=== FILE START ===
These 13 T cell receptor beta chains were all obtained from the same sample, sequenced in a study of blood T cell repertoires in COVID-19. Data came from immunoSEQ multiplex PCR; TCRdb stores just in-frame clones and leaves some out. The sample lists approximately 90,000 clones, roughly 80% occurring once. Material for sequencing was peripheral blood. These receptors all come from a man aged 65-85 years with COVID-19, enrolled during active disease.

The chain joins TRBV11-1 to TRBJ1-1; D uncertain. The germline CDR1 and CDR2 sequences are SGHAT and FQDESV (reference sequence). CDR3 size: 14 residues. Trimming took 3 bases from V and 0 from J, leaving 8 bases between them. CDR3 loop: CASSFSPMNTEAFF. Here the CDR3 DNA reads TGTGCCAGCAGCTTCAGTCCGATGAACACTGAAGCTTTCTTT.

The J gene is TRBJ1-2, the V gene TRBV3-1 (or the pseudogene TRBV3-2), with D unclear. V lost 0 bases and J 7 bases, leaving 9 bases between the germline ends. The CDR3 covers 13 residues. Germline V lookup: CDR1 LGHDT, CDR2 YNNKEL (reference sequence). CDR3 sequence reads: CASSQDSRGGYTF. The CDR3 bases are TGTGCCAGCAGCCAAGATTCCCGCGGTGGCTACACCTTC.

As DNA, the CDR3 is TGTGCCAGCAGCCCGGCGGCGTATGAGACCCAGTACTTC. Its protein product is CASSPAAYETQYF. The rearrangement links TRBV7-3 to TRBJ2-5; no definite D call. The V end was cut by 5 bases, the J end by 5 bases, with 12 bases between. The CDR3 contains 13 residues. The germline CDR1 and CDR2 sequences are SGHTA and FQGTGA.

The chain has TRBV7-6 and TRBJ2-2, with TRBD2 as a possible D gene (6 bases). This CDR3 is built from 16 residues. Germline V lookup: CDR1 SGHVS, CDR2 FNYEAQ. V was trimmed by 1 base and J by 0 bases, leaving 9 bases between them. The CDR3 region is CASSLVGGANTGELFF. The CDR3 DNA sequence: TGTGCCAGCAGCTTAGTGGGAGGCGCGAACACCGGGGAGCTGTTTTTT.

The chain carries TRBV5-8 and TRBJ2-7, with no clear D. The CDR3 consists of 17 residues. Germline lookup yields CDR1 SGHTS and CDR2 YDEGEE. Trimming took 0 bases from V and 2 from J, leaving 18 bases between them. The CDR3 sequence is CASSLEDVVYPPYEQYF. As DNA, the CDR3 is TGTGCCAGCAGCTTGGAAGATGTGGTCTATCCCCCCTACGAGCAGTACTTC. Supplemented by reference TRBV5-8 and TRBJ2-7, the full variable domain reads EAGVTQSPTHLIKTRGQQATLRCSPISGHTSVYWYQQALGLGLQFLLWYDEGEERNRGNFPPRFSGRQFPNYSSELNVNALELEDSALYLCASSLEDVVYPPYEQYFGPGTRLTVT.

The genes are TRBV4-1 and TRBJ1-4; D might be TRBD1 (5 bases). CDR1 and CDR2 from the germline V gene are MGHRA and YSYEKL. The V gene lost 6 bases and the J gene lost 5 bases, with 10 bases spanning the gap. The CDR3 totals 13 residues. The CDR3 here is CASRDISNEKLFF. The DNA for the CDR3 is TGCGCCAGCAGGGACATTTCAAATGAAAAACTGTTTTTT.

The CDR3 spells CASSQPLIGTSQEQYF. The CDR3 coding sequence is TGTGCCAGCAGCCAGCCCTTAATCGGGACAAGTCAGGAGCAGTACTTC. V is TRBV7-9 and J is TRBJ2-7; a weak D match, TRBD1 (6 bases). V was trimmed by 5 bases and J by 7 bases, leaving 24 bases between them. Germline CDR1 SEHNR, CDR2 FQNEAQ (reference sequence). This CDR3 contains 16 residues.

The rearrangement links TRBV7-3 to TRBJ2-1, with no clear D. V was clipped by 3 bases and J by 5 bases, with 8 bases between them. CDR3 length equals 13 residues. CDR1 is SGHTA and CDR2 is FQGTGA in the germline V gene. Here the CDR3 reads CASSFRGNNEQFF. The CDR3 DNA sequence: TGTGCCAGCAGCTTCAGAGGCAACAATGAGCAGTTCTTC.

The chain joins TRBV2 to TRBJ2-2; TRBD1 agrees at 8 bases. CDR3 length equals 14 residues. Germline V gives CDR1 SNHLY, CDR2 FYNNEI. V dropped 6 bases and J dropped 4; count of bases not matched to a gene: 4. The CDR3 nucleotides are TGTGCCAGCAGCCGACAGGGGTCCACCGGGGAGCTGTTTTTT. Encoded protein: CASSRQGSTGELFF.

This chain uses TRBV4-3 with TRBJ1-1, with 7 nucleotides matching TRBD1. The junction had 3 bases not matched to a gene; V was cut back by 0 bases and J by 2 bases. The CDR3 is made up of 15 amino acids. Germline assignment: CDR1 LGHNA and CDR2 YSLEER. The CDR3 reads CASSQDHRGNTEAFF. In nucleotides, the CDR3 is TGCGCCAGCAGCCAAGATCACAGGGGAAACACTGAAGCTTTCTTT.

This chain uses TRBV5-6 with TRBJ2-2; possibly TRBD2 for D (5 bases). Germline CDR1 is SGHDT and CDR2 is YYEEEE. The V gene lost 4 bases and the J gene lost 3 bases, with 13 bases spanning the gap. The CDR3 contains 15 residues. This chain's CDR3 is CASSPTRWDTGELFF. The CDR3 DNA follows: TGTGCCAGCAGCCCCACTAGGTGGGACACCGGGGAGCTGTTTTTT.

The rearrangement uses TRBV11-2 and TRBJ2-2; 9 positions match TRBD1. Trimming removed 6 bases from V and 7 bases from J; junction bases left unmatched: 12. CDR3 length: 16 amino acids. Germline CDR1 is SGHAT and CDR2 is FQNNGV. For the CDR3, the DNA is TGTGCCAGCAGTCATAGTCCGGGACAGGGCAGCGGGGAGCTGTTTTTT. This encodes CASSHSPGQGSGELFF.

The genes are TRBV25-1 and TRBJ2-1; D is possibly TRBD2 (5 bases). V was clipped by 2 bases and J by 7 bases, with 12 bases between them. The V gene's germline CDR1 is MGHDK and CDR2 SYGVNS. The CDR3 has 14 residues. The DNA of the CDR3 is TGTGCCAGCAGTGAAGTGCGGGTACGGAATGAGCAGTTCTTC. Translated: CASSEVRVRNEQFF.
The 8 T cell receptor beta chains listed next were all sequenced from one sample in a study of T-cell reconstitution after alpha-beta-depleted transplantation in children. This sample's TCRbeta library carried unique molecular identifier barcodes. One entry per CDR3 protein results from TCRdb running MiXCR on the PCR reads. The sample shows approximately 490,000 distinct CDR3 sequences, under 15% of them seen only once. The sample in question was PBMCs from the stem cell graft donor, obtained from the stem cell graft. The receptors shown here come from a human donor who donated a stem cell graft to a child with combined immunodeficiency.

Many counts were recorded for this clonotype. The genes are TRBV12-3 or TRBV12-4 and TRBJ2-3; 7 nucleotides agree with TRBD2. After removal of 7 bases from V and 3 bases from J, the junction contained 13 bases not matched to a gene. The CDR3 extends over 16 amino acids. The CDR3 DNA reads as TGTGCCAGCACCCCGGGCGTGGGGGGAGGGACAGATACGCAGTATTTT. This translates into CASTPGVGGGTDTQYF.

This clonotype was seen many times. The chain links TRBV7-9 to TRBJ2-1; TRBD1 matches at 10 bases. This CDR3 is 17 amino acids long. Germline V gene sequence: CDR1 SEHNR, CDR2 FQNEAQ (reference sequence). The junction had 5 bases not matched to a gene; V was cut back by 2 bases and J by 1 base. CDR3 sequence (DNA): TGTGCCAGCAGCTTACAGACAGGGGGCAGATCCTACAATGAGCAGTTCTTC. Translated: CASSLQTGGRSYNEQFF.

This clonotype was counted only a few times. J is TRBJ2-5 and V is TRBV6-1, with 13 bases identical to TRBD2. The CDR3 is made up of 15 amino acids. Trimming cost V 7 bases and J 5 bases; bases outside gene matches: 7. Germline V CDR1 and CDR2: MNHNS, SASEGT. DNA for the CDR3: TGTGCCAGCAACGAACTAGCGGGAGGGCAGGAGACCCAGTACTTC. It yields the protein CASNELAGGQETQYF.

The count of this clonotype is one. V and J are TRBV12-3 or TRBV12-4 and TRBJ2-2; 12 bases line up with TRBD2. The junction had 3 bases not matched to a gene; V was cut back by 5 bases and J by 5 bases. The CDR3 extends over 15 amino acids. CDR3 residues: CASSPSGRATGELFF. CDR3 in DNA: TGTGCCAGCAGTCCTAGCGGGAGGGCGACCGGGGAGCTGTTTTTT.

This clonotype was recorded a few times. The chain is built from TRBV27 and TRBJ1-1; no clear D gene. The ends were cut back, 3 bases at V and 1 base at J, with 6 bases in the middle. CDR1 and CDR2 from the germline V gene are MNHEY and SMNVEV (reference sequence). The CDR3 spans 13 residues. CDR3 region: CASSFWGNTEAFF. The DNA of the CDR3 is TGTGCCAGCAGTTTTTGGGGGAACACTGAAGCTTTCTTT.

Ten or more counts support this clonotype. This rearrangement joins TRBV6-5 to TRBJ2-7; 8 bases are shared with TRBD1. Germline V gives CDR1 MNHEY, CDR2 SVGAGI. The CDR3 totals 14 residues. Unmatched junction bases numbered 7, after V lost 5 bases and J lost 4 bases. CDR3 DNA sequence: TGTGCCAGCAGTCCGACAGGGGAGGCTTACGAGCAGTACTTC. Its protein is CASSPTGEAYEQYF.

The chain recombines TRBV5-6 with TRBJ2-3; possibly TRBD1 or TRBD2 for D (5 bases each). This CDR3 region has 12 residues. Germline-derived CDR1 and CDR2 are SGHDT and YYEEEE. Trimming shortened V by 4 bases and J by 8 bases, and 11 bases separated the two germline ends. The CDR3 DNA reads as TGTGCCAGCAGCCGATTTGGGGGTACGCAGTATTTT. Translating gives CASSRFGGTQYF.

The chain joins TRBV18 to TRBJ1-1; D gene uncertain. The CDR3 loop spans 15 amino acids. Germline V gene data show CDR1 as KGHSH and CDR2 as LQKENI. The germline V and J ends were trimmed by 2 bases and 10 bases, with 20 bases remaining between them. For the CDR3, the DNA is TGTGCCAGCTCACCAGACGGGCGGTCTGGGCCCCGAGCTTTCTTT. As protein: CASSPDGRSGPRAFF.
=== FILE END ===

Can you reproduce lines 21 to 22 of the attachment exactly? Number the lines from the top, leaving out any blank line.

Ten or more counts support this clonotype. This rearrangement joins TRBV6-5 to TRBJ2-7; 8 bases are shared with TRBD1. Germline V gives CDR1 MNHEY, CDR2 SVGAGI. The CDR3 totals 14 residues. Unmatched junction bases numbered 7, after V lost 5 bases and J lost 4 bases. CDR3 DNA sequence: TGTGCCAGCAGTCCGACAGGGGAGGCTTACGAGCAGTACTTC. Its protein is CASSPTGEAYEQYF.

The chain recombines TRBV5-6 with TRBJ2-3; possibly TRBD1 or TRBD2 for D (5 bases each). This CDR3 region has 12 residues. Germline-derived CDR1 and CDR2 are SGHDT and YYEEEE. Trimming shortened V by 4 bases and J by 8 bases, and 11 bases separated the two germline ends. The CDR3 DNA reads as TGTGCCAGCAGCCGATTTGGGGGTACGCAGTATTTT. Translating gives CASSRFGGTQYF.